Please ensure Javascript is enabled for purposes of website accessibility A year in review – Social Security trends in 2022 | Brown & Brown Absence Services Group

Between the ongoing impacts of the COVID-19 pandemic and rising inflation, the Social Security Administration (SSA) spent the past year continuing to respond to economic pressures on Americans’ lives. While the most significant change may have come with the announcement of a substantial Cost-of-Living Adjustment (COLA) increase in 2023, additional steps were taken to support the Americans most in need. President Joe Biden sought to respond to economic pressures with the passage of the Inflation Reduction Act, and the Centers for Medicare & Medicaid Services (CMS) announced a decrease in Medicare Part B premiums for next year. In addition to economic relief, there were positive changes related to accessibility. For the first time in over two years, in-person services became available for Social Security claimants, expanding accessibility for those with impairments or technology limitations.

Return of in-person services and hearings
Earlier this year, the Social Security Administration reached an agreement with three unions representing SSA employees to reinstitute in-person services and hearings for the first time since March 2020. The union representing Administrative Law Judges (ALJs) was given the option to return voluntarily by May 4th, with all ALJs required to be in-person by June 3rd, unless they qualified for a medical exemption.

Expanded Compassionate Allowances list
In August, Social Security announced it was adding a dozen new conditions to its Compassionate Allowances list. For those with qualifying conditions, this allows them to receive a designation that fast-tracks their Social Security Disability (SSDI) or Supplemental Security Income (SSI) application. Among the conditions added to the list of over 260 conditions were five cancer impairments, a very rare neurodegenerative brain disorder, a genetic disorder, a neurological disorder, and a kidney disease. Those diagnosed with a qualifying condition, and are in the process of filing a claim, should contact their local Social Security office to ensure their file has the designation.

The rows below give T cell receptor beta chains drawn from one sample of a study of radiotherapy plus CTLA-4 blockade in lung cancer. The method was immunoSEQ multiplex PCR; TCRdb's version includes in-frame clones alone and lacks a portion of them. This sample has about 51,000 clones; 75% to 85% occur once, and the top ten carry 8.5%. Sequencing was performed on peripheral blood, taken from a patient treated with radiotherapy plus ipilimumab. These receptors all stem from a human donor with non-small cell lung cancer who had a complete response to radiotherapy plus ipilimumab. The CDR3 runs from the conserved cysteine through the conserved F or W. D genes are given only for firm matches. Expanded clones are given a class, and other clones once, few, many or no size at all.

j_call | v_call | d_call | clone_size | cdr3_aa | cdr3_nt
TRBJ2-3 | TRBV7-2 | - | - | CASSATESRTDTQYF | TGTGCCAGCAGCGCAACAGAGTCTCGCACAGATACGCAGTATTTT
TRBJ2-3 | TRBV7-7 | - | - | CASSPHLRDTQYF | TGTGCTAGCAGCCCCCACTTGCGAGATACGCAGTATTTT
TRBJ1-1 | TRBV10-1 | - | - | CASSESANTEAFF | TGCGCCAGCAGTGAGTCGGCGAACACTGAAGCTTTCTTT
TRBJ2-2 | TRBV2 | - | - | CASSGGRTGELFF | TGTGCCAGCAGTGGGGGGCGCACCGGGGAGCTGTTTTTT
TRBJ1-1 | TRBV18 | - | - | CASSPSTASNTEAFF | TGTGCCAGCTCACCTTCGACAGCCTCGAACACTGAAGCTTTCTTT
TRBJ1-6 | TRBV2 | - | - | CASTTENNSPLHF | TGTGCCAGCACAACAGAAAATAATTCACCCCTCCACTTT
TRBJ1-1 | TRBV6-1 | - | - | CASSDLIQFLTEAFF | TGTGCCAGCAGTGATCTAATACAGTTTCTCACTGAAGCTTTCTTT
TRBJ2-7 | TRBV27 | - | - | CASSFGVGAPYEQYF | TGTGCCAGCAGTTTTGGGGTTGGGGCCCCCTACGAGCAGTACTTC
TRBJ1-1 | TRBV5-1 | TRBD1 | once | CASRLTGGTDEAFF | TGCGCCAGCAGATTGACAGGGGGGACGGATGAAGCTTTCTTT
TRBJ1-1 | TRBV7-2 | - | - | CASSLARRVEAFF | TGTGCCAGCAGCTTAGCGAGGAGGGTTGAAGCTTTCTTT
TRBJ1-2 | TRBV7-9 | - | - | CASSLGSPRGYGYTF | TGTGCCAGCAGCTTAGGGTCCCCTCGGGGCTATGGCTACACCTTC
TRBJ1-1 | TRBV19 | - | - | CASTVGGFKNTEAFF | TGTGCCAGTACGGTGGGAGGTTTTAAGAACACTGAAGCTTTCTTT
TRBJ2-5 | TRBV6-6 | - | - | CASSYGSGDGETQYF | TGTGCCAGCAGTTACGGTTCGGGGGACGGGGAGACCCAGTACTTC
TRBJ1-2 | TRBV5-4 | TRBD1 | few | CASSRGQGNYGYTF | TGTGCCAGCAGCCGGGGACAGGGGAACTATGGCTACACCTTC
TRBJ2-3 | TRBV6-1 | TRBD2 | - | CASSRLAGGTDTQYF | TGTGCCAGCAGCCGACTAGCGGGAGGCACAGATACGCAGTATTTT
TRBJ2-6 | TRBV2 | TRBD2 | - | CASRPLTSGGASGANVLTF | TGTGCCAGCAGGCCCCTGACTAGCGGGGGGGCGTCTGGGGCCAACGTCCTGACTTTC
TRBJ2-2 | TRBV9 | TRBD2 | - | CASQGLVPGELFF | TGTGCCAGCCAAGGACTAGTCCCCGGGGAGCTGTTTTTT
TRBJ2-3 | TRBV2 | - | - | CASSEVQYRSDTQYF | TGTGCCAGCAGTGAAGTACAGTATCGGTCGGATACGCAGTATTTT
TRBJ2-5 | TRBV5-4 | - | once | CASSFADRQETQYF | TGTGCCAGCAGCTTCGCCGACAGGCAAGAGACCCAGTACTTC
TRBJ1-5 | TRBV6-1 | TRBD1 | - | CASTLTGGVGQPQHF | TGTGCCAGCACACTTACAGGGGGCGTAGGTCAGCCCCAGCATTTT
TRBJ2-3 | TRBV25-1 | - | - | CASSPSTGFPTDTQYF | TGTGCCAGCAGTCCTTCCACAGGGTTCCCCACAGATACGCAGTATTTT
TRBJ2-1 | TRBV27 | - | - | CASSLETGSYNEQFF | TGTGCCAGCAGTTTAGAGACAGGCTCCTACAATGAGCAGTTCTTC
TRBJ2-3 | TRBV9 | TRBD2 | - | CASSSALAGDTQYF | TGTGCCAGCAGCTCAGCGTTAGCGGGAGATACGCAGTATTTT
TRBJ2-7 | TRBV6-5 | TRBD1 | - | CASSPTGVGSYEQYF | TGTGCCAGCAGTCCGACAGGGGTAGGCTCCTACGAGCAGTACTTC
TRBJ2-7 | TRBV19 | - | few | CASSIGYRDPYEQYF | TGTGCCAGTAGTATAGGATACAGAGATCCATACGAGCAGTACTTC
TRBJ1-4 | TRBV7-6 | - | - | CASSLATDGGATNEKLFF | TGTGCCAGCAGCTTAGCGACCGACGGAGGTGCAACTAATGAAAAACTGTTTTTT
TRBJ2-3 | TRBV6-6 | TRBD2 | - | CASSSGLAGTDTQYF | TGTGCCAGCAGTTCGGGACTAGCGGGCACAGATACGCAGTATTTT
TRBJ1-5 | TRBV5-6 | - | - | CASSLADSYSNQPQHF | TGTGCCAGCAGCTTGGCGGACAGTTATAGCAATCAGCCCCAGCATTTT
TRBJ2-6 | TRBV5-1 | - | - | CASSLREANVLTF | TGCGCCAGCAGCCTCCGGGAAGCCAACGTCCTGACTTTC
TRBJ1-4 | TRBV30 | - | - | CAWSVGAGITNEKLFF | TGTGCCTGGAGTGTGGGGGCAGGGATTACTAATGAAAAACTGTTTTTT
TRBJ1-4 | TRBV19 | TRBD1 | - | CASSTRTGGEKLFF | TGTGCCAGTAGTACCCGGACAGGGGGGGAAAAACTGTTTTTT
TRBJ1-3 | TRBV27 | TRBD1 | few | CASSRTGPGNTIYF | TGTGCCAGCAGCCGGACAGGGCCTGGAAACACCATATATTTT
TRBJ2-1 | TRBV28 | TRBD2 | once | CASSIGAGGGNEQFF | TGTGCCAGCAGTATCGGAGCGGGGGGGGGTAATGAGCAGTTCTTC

Major COLA increase for 2023
On the heels of last year’s historic 5.9% COLA increase, the SSA announced an even bigger bump of 8.7% effective December 2022. Starting in January, checks sent to 65 million Social Security recipients and seven million SSI recipients will reflect the most significant increase since 1981. Given the ongoing impact of inflation felt by Americans, the COLA is well-timed to offset the increase in costs of basic living expenses. Beginning this month, beneficiaries can log into their my Social Security account to verify their new ongoing payment amount.

Growing backlog plagues Social Security offices and applicants
Despite several positive changes announced at Social Security this year, a growing backlog of SSDI applications at the Initial and Reconsideration levels continues to pose difficulties at Social Security offices across the country. While the number of applications has increased year-over-year, the reduction in staffing is causing the biggest pain point. Social Security is running its operations with 4,000 fewer employees than in 2010 and without a sufficient budget to offer overtime and other solutions to current employees. The Deputy Commissioner of Communications recently released a statement highlighting these struggles, painting a grim outlook on the state of Social Security in 2023.

With continued shifts in the Social Security landscape, Brown & Brown Absence Services has been working closely with clients to support their needs and provide assistance where needed. Should you have any questions about any recent announcements from Social Security, you may reach out to your local Social Security office or Brown & Brown Absence Services Group directly for additional information.